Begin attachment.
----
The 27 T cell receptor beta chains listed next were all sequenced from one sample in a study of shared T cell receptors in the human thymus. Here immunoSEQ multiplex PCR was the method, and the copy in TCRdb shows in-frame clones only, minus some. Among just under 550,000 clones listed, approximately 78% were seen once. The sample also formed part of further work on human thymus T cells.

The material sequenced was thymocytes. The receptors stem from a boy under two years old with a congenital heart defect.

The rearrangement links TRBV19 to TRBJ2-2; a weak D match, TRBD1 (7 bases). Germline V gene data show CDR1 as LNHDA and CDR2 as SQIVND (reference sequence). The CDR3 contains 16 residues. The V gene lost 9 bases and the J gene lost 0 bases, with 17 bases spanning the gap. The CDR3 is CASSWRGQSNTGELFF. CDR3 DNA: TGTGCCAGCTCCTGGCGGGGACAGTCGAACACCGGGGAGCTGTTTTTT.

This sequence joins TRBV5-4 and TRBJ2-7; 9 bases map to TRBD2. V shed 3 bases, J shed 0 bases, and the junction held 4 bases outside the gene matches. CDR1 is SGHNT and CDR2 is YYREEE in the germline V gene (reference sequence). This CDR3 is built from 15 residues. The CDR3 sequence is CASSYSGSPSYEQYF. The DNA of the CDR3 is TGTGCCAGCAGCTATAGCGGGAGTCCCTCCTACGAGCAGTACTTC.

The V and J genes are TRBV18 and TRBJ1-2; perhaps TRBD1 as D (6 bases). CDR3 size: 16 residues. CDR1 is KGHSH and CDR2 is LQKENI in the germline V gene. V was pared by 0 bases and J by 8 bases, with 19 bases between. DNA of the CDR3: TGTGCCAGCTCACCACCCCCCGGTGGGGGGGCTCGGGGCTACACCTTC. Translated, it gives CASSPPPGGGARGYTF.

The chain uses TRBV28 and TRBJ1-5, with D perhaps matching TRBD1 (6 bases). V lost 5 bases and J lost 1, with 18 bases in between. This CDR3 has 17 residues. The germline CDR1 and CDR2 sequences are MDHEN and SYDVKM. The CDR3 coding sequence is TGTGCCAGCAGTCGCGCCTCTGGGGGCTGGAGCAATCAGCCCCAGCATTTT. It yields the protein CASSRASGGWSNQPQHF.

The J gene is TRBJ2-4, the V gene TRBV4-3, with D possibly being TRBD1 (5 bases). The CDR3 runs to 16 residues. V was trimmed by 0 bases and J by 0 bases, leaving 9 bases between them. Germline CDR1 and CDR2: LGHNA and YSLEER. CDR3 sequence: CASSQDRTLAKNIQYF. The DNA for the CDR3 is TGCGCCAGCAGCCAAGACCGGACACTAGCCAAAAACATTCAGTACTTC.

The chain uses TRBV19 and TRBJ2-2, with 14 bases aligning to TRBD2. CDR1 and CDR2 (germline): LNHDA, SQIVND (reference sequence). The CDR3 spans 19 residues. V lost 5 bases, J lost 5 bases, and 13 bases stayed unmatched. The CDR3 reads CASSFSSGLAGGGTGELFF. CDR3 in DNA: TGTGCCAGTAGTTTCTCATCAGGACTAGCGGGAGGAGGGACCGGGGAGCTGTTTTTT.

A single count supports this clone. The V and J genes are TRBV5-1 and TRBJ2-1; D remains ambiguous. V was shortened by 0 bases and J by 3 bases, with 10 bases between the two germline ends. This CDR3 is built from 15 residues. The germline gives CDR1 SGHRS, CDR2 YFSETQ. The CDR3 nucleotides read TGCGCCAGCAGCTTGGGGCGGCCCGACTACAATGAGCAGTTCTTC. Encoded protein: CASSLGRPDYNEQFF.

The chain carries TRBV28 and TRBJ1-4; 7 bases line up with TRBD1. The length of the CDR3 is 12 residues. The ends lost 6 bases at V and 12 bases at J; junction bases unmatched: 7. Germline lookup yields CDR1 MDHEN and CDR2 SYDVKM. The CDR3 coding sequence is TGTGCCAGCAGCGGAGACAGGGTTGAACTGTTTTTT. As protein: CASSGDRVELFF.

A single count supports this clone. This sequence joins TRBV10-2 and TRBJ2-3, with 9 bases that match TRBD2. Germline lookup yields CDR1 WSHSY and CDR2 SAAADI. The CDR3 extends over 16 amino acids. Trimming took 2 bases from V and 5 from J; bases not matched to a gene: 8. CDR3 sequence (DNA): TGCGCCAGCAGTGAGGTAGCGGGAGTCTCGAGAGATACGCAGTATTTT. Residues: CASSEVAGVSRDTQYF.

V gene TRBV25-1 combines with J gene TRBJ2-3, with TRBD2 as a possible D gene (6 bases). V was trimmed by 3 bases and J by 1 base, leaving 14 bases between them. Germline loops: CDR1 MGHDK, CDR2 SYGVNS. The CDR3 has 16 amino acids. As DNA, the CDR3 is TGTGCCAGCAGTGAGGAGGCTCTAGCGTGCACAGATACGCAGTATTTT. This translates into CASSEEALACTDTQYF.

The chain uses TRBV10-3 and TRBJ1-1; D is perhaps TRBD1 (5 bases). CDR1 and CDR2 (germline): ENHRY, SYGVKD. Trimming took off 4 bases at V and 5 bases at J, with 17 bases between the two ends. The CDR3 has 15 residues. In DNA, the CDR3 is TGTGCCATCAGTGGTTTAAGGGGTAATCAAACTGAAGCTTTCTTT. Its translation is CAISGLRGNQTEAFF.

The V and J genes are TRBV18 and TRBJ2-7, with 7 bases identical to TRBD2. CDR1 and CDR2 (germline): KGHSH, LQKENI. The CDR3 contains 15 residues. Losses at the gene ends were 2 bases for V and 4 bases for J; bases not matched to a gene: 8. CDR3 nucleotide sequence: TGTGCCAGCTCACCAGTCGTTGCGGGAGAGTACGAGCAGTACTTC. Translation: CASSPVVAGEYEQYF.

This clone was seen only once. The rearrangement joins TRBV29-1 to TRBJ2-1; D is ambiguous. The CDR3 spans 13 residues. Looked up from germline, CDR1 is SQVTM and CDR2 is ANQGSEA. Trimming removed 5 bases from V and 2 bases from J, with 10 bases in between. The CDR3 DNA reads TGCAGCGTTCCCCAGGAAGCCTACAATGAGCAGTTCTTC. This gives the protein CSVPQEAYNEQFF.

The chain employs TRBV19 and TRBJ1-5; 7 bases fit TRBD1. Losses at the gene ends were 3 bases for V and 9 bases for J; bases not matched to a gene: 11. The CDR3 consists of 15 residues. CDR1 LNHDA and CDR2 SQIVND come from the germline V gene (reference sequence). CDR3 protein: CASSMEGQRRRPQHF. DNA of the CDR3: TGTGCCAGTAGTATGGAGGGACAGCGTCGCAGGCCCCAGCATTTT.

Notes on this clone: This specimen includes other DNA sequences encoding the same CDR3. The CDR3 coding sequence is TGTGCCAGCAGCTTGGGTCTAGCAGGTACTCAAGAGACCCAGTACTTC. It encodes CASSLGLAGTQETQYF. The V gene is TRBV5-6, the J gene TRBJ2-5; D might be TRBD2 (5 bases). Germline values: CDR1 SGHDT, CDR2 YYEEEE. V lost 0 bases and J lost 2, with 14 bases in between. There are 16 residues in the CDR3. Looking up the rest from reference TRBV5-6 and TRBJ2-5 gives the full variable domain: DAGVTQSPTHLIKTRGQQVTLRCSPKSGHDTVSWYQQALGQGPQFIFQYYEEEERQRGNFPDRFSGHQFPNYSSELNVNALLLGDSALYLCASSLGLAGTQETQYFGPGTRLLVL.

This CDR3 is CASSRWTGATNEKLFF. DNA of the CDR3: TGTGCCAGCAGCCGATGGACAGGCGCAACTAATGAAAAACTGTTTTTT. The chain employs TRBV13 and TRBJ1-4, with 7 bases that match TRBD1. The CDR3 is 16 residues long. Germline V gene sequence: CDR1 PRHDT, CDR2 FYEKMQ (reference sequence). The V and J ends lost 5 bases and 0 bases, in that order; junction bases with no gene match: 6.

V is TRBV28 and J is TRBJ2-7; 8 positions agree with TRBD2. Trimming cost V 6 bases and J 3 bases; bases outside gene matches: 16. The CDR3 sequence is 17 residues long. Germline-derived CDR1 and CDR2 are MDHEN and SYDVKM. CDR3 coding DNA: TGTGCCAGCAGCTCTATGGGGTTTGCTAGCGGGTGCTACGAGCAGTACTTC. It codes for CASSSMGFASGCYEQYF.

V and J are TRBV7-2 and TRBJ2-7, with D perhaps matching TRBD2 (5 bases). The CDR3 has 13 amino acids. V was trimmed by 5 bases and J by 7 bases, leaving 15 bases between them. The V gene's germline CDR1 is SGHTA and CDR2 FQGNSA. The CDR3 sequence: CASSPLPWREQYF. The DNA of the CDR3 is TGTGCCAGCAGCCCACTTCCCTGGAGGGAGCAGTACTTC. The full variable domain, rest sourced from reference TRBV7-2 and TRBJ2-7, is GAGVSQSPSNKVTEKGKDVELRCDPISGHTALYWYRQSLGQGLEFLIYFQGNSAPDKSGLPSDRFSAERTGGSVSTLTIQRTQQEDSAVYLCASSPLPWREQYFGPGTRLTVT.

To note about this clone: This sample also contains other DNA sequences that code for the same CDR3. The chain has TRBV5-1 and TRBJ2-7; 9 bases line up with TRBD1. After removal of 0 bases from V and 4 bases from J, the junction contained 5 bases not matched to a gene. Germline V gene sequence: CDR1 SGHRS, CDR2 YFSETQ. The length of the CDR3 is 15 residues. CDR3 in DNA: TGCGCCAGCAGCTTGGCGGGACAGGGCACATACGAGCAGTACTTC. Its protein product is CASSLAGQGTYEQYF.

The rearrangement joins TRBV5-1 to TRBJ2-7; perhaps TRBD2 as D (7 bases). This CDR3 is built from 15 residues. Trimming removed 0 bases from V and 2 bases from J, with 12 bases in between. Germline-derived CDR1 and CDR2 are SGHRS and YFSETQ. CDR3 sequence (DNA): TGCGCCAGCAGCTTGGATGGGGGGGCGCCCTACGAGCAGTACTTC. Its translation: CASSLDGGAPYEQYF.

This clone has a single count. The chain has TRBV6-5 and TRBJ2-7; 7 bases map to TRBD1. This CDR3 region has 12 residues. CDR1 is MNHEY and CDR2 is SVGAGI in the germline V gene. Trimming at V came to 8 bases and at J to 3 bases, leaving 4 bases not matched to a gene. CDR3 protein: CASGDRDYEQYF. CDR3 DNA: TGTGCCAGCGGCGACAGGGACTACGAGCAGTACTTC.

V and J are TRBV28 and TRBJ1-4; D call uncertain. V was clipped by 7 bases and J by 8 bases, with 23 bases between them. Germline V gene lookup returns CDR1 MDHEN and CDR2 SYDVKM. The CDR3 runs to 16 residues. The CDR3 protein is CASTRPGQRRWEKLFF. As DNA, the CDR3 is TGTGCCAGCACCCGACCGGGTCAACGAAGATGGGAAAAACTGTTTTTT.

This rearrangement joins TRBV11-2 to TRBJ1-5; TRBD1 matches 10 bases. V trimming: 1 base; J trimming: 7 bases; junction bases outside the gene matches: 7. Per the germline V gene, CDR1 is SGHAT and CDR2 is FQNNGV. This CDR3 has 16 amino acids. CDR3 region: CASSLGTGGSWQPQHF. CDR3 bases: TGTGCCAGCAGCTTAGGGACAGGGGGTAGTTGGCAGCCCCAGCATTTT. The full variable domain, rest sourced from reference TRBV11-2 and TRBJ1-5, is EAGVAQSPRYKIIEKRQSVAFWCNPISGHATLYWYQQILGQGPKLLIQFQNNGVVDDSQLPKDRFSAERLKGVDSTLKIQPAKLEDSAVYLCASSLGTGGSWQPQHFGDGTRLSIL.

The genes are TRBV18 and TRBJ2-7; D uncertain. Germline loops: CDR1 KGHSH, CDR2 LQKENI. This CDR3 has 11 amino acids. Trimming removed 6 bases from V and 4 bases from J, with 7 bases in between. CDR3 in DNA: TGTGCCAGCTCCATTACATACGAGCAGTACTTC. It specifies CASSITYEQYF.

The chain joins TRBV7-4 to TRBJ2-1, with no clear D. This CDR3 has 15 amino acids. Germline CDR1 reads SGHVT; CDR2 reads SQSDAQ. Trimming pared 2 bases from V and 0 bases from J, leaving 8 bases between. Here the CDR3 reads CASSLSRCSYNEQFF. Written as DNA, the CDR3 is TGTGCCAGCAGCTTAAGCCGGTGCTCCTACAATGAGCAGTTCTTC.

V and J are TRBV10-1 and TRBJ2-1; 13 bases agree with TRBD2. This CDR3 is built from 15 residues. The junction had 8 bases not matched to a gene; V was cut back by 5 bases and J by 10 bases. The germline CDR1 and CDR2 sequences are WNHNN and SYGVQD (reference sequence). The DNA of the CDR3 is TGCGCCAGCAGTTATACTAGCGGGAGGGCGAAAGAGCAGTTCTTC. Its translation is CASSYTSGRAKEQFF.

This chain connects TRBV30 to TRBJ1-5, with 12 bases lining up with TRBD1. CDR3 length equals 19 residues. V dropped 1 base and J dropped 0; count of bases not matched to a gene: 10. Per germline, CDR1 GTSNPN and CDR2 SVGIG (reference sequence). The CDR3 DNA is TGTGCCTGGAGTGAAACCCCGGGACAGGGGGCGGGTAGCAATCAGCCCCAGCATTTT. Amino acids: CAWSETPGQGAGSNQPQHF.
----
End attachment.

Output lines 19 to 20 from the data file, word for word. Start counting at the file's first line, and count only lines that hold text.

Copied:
V is TRBV28 and J is TRBJ2-7; 8 positions agree with TRBD2. Trimming cost V 6 bases and J 3 bases; bases outside gene matches: 16. The CDR3 sequence is 17 residues long. Germline-derived CDR1 and CDR2 are MDHEN and SYDVKM. CDR3 coding DNA: TGTGCCAGCAGCTCTATGGGGTTTGCTAGCGGGTGCTACGAGCAGTACTTC. It codes for CASSSMGFASGCYEQYF.

V and J are TRBV7-2 and TRBJ2-7, with D perhaps matching TRBD2 (5 bases). The CDR3 has 13 amino acids. V was trimmed by 5 bases and J by 7 bases, leaving 15 bases between them. The V gene's germline CDR1 is SGHTA and CDR2 FQGNSA. The CDR3 sequence: CASSPLPWREQYF. The DNA of the CDR3 is TGTGCCAGCAGCCCACTTCCCTGGAGGGAGCAGTACTTC. The full variable domain, rest sourced from reference TRBV7-2 and TRBJ2-7, is GAGVSQSPSNKVTEKGKDVELRCDPISGHTALYWYRQSLGQGLEFLIYFQGNSAPDKSGLPSDRFSAERTGGSVSTLTIQRTQQEDSAVYLCASSPLPWREQYFGPGTRLTVT.